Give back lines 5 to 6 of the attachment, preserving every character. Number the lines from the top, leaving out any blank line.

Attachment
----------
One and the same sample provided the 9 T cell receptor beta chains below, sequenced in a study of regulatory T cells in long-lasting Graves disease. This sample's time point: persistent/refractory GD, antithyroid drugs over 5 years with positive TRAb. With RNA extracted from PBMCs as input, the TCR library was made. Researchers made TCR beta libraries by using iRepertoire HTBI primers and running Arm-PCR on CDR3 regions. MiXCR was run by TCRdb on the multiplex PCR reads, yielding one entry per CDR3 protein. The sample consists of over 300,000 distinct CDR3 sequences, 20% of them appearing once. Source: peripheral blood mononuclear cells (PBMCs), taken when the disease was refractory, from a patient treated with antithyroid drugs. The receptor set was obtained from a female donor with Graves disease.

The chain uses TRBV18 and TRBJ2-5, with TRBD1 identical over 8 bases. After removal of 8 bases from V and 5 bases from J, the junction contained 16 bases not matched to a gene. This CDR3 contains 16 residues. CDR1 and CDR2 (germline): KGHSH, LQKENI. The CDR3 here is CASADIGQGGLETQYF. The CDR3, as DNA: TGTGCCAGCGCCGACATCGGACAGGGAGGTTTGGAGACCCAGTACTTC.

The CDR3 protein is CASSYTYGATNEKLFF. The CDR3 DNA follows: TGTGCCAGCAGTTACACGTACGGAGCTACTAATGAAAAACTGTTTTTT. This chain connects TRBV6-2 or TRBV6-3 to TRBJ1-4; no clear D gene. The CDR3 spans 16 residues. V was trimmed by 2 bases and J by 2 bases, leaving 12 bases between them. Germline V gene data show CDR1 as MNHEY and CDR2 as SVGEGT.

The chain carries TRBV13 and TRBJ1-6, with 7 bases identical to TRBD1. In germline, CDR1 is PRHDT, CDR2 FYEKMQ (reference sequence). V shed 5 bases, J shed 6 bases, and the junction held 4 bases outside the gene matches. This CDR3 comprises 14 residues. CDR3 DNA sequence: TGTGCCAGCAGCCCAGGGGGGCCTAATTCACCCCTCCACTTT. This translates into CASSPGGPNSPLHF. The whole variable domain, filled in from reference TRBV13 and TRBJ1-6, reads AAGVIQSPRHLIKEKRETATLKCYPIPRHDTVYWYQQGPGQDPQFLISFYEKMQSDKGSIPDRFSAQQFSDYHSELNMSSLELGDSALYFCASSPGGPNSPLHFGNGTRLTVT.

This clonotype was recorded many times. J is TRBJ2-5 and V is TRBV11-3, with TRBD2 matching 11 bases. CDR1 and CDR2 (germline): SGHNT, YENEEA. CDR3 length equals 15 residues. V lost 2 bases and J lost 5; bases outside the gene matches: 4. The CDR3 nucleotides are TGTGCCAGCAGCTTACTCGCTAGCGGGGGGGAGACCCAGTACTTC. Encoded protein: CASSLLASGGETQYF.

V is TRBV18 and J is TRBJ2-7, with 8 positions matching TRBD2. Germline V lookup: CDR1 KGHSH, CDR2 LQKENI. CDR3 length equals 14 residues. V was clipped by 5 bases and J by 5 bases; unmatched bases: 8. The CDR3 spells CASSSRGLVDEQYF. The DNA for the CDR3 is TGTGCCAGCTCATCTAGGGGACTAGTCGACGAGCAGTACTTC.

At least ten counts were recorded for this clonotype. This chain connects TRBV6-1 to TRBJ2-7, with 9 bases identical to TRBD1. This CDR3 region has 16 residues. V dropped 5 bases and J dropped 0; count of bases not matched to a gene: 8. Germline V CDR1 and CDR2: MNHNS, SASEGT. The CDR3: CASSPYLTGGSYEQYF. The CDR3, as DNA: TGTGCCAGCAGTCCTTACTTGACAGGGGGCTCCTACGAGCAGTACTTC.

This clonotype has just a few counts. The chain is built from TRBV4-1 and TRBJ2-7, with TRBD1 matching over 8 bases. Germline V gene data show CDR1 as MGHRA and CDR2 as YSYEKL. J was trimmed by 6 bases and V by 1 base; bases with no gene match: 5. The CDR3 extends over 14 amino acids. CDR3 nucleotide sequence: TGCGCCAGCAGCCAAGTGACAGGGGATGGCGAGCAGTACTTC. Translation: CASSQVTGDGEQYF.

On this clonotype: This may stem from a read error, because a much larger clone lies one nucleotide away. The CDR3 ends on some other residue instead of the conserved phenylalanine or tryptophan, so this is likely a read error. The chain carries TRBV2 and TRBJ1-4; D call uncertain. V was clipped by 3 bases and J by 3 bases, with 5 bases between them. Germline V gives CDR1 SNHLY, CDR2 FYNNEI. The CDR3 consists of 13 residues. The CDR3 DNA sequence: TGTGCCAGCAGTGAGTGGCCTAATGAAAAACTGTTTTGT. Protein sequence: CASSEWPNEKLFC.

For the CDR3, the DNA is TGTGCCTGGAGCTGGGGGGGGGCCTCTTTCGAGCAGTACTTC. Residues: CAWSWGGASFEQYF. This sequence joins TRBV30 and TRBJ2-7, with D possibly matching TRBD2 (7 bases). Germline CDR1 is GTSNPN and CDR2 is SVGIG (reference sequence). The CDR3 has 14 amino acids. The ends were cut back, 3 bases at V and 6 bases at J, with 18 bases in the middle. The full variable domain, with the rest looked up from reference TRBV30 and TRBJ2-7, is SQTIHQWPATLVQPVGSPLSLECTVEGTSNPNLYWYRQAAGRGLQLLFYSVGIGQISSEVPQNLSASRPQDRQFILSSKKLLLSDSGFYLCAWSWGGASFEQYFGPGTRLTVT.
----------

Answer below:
This clonotype was recorded many times. J is TRBJ2-5 and V is TRBV11-3, with TRBD2 matching 11 bases. CDR1 and CDR2 (germline): SGHNT, YENEEA. CDR3 length equals 15 residues. V lost 2 bases and J lost 5; bases outside the gene matches: 4. The CDR3 nucleotides are TGTGCCAGCAGCTTACTCGCTAGCGGGGGGGAGACCCAGTACTTC. Encoded protein: CASSLLASGGETQYF.

V is TRBV18 and J is TRBJ2-7, with 8 positions matching TRBD2. Germline V lookup: CDR1 KGHSH, CDR2 LQKENI. CDR3 length equals 14 residues. V was clipped by 5 bases and J by 5 bases; unmatched bases: 8. The CDR3 spells CASSSRGLVDEQYF. The DNA for the CDR3 is TGTGCCAGCTCATCTAGGGGACTAGTCGACGAGCAGTACTTC.